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Building safety policies being examined in several Florida cities

Following partial condo collapse in Surfside
Building Collapse Miami photo
Posted at 7:25 AM, Jun 28, 2021
and last updated 2021-06-28 13:15:15-04

FORT MYERS, Fla — Investigators are still working to determine what caused the Champlain Towers in Surfside to partially collapse.

As we wait for answers, some cities in the state are re-examining their building safety procedures, including one in Southwest Florida.

It started with an announcement from the City of Miami, calling for inspections of all buildings six stories or higher and 40-years or older.

Miami sent a letter Friday urging building owners to have a qualified engineer provide status reports on every structure in that category. The licensed structural engineers are supposed to have experience inspecting at least three or more buildings of that age and size. If visible signs of structural damage or distress are identified, the city wants to have the report within 45-days.

This follows a report from 2018 that's come to light for the Surfside condo that partially collapsed. It included concerns about structural damage where a consultant said "failure to replace the waterproofing in the near future will cause the extent of the concrete deterioration to expand exponentially."

"It's unclear right now exactly what was going on in that building and what steps the building was taking to address those cracks if any," said Mayor Charles Burkett of Surfside, Florida.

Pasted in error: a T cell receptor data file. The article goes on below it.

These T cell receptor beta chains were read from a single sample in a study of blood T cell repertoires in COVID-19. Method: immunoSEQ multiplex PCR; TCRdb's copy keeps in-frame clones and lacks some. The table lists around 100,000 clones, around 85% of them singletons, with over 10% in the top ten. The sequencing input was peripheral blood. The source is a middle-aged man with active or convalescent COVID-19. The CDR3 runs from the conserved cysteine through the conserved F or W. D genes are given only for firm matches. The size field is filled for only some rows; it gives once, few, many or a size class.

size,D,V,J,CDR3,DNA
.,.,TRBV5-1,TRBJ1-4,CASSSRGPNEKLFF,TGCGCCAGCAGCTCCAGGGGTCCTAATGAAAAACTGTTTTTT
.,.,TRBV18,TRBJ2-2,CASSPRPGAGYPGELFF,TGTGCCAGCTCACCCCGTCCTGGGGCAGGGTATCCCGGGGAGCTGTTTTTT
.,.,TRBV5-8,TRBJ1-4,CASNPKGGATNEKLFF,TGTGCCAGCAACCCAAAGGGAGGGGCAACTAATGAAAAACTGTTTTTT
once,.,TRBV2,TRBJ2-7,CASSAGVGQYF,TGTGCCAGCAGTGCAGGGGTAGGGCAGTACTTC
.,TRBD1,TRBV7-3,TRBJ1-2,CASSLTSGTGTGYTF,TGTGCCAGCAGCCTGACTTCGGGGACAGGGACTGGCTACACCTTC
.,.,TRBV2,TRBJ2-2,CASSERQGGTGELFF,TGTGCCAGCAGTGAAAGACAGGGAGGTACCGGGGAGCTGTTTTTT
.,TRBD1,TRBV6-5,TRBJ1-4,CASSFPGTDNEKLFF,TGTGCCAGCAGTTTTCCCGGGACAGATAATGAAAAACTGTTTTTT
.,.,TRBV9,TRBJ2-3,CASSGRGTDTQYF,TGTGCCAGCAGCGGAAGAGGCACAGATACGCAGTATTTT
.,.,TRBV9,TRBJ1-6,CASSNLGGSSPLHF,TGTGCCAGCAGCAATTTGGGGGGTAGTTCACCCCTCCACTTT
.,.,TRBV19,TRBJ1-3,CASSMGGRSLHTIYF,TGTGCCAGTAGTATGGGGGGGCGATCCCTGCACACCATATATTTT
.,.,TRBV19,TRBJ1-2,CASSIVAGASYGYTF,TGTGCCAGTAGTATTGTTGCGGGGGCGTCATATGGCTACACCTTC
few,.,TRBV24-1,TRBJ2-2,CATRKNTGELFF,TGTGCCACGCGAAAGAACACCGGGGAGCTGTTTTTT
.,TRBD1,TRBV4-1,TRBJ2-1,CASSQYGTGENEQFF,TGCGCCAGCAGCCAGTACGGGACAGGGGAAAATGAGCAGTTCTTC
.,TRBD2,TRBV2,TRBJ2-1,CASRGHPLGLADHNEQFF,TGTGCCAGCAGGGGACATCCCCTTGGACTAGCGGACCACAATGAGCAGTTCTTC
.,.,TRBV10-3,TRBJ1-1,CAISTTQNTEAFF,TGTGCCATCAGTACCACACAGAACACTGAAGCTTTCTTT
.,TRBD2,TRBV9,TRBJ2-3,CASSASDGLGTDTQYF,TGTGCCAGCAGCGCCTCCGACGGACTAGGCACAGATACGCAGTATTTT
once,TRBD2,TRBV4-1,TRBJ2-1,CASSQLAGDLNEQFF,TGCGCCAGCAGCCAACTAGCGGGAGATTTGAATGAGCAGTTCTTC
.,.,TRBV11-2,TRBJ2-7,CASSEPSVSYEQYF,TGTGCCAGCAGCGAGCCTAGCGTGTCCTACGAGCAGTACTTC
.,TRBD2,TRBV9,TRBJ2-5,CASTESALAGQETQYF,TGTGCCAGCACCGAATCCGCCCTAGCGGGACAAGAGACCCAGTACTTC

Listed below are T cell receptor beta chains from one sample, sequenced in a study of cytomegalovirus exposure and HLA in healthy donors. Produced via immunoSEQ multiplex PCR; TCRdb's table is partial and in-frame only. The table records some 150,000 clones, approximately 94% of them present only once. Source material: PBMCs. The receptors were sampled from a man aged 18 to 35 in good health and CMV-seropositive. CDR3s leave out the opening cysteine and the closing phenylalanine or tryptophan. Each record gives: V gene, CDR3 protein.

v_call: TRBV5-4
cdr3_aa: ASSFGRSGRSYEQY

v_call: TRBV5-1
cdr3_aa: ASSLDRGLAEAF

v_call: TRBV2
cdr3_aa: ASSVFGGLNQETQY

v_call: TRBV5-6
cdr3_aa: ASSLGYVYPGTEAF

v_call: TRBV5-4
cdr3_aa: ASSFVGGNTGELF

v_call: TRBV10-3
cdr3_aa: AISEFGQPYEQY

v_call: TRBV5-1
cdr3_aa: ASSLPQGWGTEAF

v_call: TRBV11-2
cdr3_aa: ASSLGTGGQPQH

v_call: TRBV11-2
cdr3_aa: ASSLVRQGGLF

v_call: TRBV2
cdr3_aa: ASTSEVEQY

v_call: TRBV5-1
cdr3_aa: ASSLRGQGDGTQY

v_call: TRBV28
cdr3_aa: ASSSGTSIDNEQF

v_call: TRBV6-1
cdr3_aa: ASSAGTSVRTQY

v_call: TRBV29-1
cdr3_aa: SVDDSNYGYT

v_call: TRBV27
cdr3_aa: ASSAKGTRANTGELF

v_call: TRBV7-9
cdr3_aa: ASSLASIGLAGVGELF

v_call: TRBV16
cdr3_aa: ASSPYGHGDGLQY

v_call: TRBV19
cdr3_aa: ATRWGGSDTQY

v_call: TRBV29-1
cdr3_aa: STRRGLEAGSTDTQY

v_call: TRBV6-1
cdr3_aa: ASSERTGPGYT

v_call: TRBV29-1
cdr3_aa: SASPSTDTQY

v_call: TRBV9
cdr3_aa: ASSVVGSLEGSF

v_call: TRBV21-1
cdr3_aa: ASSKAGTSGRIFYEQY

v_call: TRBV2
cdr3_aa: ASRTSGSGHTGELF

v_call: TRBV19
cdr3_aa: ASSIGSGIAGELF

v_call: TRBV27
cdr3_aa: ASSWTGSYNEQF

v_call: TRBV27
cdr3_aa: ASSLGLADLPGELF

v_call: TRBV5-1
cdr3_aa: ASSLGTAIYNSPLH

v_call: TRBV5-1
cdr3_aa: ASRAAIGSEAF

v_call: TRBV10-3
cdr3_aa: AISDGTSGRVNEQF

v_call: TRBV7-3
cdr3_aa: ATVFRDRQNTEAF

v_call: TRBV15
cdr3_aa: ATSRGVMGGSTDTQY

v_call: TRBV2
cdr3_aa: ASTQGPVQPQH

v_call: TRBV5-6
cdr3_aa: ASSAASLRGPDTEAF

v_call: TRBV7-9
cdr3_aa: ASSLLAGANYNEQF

“So we want to make sure that every building has completed their re-certification process and we want to move swiftly to remediate any issues that may have been identified in that process,” said Mayor Daniella Levine Cava of Miami-Dade County.

In the meantime, the city is reviewing the guidelines for building inspections to make sure they catch any structural issues earlier.

The City of Sunny Isles Beach said it'll start reviewing its building codes Monday. The mayor of Boca Raton said his city will begin working on more stringent standards for buildings. And in Southwest Florida, the City of Marco Island released a statement:

"In reviewing these events city staff will be closely evaluating the 40-year structural recertification procedures required by some jurisdictions in the state of Florida and will conduct a thorough review of our own policies and procedures regarding building safety."
City of Marco Island

Fox 4 has reaching out to all other cities in Southwest Florida to learn how its policies regarding building safety are being examined.